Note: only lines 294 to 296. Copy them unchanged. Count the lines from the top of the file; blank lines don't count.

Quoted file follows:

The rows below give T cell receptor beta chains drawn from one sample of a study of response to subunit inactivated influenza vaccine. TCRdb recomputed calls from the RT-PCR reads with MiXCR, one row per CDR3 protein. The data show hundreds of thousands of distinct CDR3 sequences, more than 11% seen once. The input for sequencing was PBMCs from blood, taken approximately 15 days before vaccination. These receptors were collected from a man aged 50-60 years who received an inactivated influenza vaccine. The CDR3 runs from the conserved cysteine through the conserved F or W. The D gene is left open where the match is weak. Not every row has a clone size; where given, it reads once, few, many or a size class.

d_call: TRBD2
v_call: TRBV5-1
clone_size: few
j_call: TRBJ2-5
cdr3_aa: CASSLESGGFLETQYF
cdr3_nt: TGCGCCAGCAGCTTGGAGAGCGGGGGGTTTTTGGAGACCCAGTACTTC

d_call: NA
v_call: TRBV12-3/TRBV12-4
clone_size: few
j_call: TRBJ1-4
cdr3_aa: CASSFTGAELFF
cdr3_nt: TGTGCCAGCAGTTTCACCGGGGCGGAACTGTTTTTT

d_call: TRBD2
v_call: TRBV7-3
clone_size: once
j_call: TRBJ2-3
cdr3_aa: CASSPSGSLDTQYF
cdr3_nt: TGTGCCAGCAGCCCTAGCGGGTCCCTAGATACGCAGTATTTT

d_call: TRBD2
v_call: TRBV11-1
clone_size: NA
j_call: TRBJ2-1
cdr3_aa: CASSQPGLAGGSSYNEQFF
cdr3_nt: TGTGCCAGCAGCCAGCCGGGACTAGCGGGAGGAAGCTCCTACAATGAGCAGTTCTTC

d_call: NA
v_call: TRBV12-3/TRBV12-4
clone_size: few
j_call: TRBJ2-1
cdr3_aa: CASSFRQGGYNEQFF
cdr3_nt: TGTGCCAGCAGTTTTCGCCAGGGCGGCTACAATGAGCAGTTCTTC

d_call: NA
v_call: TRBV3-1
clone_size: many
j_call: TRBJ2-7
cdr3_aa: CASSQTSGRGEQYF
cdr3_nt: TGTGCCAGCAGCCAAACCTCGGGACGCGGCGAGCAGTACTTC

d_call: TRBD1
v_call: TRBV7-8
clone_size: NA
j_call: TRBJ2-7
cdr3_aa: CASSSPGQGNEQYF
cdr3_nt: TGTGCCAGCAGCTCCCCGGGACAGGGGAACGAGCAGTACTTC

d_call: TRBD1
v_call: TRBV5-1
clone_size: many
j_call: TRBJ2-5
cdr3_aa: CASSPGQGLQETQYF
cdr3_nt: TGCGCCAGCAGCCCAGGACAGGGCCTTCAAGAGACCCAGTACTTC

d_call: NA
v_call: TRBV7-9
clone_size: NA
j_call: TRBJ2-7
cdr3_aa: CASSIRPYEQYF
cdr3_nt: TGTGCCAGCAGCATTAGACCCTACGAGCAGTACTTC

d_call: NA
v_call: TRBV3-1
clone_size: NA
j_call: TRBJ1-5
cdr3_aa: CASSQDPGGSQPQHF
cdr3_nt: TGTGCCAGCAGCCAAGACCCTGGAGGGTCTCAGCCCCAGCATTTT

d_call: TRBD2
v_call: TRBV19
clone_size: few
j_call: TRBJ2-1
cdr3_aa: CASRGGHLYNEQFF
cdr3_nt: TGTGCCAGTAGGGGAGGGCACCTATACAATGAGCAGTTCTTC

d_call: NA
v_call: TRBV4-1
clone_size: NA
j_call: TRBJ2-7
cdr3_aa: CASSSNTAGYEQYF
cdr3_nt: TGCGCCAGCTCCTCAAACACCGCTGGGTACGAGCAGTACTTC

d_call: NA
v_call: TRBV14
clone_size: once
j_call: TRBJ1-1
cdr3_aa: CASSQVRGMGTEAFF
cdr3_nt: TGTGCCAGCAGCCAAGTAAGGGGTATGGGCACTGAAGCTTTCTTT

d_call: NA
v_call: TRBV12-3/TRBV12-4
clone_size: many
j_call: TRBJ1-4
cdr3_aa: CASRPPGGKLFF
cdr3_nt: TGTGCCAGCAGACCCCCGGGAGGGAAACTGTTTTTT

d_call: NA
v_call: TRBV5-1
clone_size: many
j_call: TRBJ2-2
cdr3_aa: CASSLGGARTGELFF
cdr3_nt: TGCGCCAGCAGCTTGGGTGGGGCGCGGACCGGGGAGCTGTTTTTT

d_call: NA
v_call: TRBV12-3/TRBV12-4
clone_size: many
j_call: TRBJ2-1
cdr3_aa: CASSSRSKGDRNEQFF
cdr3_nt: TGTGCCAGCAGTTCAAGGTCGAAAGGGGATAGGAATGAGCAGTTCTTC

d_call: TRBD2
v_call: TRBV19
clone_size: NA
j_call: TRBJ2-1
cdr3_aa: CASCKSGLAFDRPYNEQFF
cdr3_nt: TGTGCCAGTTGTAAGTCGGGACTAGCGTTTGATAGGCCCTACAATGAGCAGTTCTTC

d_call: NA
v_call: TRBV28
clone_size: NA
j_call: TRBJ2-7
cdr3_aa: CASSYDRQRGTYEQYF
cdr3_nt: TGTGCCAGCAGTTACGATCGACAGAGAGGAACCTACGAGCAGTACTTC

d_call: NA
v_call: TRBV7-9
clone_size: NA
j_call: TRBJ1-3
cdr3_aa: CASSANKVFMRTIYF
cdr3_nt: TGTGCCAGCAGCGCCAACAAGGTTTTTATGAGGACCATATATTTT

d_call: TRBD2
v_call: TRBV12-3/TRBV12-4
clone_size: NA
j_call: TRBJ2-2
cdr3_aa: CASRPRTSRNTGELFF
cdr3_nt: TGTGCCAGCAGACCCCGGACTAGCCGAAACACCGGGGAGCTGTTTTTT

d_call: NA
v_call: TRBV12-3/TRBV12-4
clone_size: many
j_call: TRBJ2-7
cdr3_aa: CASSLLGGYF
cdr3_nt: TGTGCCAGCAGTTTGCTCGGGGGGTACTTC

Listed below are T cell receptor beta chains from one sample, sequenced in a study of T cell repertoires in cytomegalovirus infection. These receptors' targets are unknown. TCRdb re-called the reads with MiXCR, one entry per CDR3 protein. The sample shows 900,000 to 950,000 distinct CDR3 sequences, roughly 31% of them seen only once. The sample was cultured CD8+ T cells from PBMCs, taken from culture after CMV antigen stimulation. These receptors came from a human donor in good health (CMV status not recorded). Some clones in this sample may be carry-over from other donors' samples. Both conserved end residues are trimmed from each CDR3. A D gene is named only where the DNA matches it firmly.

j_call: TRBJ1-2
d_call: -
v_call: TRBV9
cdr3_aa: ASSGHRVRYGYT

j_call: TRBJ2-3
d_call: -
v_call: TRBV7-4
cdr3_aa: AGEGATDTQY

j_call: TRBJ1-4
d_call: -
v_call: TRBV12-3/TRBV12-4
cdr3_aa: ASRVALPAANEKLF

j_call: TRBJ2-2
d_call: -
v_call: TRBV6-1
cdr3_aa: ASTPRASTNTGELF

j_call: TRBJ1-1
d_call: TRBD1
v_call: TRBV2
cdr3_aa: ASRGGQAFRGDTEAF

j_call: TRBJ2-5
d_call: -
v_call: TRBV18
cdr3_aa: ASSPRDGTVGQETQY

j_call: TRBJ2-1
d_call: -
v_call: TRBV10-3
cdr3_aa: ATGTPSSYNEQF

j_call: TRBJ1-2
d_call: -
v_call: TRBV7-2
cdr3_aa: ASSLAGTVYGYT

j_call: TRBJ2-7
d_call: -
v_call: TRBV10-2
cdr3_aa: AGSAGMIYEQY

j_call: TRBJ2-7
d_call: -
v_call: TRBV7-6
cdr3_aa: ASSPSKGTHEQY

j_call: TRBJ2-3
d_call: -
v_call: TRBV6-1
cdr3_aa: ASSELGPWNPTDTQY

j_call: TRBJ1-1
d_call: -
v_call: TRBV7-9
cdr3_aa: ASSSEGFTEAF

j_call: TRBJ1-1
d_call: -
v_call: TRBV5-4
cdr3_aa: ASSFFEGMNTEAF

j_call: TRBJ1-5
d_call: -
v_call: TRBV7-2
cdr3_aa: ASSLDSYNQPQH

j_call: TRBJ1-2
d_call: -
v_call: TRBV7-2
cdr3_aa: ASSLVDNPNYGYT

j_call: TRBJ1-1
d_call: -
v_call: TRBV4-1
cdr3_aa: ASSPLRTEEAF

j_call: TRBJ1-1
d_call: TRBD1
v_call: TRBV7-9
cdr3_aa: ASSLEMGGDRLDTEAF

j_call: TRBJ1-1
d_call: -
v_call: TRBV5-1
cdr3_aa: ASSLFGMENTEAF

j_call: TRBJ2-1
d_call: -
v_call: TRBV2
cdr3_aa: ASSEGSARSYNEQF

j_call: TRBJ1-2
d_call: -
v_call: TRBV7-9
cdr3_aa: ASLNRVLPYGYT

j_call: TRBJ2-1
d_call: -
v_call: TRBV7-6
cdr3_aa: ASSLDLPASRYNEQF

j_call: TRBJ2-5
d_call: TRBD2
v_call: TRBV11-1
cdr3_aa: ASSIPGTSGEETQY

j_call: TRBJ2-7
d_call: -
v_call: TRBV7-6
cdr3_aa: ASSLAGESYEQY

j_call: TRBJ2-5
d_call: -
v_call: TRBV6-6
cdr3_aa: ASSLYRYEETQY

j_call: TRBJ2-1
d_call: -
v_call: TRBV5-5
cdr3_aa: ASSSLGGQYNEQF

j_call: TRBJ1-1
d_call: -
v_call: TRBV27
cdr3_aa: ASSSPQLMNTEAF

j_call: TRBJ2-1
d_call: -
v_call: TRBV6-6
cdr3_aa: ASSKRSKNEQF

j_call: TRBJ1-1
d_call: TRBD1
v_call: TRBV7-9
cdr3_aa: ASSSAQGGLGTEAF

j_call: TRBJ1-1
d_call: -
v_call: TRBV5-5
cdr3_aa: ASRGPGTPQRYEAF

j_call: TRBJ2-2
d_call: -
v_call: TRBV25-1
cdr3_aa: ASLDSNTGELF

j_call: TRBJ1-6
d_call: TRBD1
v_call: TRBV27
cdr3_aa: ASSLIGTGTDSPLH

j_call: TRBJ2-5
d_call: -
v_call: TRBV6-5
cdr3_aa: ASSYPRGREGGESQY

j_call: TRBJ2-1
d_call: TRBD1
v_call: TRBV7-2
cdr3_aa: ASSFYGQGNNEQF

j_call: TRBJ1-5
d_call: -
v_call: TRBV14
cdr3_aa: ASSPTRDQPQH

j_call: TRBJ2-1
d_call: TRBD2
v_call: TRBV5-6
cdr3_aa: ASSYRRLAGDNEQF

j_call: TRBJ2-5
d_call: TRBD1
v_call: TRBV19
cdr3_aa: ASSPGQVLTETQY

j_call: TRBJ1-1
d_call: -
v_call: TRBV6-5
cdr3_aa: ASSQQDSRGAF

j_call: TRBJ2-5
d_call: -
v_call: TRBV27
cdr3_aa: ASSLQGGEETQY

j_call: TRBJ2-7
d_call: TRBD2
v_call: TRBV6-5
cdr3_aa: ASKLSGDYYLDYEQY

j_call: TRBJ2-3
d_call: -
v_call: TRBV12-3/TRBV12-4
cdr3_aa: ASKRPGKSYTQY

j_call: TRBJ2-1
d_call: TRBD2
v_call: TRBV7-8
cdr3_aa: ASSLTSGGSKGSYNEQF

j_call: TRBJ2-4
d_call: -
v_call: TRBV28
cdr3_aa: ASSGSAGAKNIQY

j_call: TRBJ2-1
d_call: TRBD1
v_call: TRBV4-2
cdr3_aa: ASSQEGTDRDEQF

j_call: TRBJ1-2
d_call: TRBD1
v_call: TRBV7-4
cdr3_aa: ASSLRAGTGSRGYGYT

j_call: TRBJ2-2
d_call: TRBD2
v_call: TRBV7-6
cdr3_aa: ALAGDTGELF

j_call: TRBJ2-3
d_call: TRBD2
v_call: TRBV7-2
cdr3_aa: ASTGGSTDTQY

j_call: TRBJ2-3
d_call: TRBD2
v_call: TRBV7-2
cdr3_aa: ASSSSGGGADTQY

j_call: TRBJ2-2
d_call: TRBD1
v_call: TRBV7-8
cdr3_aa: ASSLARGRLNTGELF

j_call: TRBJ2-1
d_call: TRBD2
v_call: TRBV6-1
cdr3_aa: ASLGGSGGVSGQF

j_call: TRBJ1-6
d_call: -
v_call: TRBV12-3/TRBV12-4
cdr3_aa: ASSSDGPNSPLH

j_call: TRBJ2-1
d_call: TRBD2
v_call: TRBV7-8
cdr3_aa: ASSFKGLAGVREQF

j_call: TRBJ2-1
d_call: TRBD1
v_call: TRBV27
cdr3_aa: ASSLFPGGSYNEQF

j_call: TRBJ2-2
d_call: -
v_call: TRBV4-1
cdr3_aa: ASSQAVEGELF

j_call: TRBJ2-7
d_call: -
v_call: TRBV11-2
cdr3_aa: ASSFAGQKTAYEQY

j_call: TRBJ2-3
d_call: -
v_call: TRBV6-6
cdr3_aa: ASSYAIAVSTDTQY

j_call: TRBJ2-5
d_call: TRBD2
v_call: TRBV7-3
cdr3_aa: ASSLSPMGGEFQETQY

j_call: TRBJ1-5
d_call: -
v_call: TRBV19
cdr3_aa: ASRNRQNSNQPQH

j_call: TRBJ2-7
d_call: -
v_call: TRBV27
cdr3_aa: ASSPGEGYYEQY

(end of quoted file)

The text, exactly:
d_call: -
v_call: TRBV28
cdr3_aa: ASSGSAGAKNIQY